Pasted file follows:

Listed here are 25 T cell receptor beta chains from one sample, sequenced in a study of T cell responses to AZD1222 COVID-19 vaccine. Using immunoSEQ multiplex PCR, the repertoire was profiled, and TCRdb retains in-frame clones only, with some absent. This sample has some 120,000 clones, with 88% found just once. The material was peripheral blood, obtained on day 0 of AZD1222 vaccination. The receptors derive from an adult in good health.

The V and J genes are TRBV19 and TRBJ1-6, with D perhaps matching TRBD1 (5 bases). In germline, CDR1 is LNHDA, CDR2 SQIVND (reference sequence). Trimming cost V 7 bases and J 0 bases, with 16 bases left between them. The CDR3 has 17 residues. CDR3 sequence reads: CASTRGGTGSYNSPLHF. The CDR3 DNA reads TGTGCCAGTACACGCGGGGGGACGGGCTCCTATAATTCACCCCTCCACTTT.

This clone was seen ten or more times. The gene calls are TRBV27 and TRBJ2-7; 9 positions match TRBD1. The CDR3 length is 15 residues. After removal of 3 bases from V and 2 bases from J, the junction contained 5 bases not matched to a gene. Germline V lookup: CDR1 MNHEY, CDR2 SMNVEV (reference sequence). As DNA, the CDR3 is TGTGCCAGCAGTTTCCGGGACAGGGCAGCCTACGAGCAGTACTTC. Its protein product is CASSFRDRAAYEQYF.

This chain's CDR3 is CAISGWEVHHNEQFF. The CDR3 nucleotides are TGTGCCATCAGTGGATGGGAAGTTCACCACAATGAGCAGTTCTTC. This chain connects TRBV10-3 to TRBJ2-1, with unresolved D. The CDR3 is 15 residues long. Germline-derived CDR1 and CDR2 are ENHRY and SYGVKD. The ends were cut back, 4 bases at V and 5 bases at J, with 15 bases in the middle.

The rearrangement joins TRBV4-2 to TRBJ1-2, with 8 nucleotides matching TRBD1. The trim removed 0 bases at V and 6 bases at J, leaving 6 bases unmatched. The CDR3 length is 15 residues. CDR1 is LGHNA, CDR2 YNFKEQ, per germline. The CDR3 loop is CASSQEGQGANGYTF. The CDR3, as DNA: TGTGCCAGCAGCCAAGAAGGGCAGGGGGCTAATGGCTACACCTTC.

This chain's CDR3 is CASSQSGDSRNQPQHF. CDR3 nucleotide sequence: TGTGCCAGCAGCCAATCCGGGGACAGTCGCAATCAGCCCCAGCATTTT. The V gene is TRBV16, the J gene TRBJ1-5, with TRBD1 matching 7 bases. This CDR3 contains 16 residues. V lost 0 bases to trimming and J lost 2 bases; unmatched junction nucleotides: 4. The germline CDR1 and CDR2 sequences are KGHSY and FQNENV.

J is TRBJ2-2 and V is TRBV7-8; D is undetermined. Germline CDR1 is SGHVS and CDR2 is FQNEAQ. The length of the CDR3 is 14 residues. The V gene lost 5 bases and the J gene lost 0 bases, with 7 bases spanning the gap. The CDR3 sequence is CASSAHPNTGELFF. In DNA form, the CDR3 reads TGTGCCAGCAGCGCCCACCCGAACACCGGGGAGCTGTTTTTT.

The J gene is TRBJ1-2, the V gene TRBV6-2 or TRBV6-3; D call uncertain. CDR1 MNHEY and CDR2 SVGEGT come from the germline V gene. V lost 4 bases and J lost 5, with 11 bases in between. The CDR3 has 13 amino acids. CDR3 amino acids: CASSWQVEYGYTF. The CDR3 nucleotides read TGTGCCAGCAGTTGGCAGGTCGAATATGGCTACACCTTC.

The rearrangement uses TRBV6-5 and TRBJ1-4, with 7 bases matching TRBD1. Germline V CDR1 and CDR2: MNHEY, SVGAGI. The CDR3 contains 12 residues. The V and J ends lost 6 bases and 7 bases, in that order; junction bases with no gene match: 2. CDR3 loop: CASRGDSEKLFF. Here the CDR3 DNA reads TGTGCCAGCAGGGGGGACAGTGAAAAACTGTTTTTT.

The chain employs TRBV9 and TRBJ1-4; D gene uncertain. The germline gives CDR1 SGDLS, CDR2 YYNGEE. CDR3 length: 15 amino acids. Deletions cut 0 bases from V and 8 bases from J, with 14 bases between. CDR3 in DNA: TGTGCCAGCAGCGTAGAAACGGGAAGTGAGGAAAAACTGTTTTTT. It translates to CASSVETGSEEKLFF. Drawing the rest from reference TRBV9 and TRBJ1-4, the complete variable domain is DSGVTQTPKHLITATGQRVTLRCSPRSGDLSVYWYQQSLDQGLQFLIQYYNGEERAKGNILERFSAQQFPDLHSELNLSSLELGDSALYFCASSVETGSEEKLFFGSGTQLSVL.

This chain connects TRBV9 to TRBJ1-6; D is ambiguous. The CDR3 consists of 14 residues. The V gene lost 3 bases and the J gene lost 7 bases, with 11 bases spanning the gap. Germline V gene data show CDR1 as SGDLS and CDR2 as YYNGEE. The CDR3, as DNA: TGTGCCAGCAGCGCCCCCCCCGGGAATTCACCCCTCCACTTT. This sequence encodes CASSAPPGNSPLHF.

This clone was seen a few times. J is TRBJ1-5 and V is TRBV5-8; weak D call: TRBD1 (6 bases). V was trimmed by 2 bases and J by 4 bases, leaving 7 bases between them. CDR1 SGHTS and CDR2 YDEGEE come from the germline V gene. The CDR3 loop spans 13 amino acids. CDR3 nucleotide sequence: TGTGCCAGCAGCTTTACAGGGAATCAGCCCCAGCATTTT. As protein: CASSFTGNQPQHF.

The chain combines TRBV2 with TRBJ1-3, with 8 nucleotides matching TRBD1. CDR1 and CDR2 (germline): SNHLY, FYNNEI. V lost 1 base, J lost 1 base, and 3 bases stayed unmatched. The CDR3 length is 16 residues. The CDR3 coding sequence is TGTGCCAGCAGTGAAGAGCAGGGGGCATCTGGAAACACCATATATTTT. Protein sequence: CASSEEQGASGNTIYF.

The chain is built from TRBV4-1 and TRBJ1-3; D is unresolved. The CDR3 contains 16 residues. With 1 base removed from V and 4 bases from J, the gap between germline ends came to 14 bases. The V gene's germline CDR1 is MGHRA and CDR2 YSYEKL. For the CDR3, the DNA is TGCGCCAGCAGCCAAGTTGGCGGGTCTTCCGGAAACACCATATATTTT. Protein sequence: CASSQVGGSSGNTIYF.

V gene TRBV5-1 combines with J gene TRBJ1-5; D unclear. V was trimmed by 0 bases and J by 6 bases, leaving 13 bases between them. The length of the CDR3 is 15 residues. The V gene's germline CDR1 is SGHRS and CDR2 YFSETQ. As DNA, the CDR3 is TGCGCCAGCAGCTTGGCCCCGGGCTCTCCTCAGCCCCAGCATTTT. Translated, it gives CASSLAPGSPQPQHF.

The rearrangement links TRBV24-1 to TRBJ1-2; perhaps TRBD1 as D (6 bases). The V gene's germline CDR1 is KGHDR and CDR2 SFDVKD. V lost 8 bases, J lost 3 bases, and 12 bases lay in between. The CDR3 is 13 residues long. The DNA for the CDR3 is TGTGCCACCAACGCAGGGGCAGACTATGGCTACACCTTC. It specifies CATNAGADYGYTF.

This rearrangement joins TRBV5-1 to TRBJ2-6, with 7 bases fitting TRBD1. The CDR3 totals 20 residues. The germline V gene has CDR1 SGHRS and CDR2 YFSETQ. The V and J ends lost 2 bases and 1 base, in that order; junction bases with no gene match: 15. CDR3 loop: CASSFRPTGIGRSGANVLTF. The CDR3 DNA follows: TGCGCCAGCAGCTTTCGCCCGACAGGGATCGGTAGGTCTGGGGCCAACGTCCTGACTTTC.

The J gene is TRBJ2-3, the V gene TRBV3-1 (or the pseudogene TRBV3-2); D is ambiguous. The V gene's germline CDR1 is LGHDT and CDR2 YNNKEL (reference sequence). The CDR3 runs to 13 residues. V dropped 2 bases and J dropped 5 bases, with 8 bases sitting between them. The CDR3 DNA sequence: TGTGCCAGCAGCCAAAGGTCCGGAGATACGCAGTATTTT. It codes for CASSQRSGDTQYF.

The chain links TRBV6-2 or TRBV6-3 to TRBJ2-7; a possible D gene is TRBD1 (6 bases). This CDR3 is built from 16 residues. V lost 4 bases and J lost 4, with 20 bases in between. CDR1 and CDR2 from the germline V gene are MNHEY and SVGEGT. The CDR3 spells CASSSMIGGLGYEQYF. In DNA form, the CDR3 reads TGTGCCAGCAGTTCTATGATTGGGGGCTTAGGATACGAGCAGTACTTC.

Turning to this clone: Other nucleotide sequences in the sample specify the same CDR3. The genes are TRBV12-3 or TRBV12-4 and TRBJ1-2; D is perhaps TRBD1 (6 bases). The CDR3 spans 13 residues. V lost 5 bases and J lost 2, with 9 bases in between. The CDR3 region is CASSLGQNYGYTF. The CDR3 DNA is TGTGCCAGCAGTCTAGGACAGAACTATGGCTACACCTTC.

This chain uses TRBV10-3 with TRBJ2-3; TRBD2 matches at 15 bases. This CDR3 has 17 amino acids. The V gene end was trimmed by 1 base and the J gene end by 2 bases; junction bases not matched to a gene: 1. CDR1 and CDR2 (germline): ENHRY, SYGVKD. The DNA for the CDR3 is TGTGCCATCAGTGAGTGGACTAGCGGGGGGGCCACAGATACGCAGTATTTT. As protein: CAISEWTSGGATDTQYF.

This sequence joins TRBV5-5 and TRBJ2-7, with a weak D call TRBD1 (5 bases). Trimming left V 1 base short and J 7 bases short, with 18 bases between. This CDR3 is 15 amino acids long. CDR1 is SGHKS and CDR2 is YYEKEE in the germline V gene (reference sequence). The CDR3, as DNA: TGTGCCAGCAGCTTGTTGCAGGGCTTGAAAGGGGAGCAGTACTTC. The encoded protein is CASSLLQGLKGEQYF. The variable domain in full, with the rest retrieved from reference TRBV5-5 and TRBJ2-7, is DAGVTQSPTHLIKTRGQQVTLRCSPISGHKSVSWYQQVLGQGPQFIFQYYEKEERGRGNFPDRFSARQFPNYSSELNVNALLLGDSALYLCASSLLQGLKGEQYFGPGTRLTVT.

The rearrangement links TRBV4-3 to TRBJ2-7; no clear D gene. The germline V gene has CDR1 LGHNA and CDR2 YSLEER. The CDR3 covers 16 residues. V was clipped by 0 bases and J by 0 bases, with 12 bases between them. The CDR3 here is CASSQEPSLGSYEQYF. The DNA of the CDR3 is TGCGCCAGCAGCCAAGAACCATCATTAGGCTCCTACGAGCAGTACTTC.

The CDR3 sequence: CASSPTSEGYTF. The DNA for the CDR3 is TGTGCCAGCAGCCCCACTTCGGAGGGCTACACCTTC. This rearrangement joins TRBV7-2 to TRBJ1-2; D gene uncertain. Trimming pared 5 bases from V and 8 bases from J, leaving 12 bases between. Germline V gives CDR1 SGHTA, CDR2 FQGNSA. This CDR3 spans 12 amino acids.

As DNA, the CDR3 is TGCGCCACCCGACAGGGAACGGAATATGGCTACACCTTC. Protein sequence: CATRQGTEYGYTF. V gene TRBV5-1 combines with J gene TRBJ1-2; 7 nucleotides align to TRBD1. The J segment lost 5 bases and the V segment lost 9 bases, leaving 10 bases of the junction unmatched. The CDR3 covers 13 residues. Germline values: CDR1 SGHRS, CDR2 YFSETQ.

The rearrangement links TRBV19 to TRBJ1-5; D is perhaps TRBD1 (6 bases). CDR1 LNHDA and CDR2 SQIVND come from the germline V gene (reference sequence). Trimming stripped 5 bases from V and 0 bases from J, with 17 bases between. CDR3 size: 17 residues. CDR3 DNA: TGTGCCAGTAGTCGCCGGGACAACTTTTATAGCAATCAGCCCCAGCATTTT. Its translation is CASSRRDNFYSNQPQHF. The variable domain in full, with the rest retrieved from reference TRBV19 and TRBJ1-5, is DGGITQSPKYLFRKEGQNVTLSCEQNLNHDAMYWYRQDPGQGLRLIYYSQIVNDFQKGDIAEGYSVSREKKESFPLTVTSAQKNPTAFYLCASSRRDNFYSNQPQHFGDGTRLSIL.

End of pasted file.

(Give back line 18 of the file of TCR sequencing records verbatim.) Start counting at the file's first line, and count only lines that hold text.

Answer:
The J gene is TRBJ2-3, the V gene TRBV3-1 (or the pseudogene TRBV3-2); D is ambiguous. The V gene's germline CDR1 is LGHDT and CDR2 YNNKEL (reference sequence). The CDR3 runs to 13 residues. V dropped 2 bases and J dropped 5 bases, with 8 bases sitting between them. The CDR3 DNA sequence: TGTGCCAGCAGCCAAAGGTCCGGAGATACGCAGTATTTT. It codes for CASSQRSGDTQYF.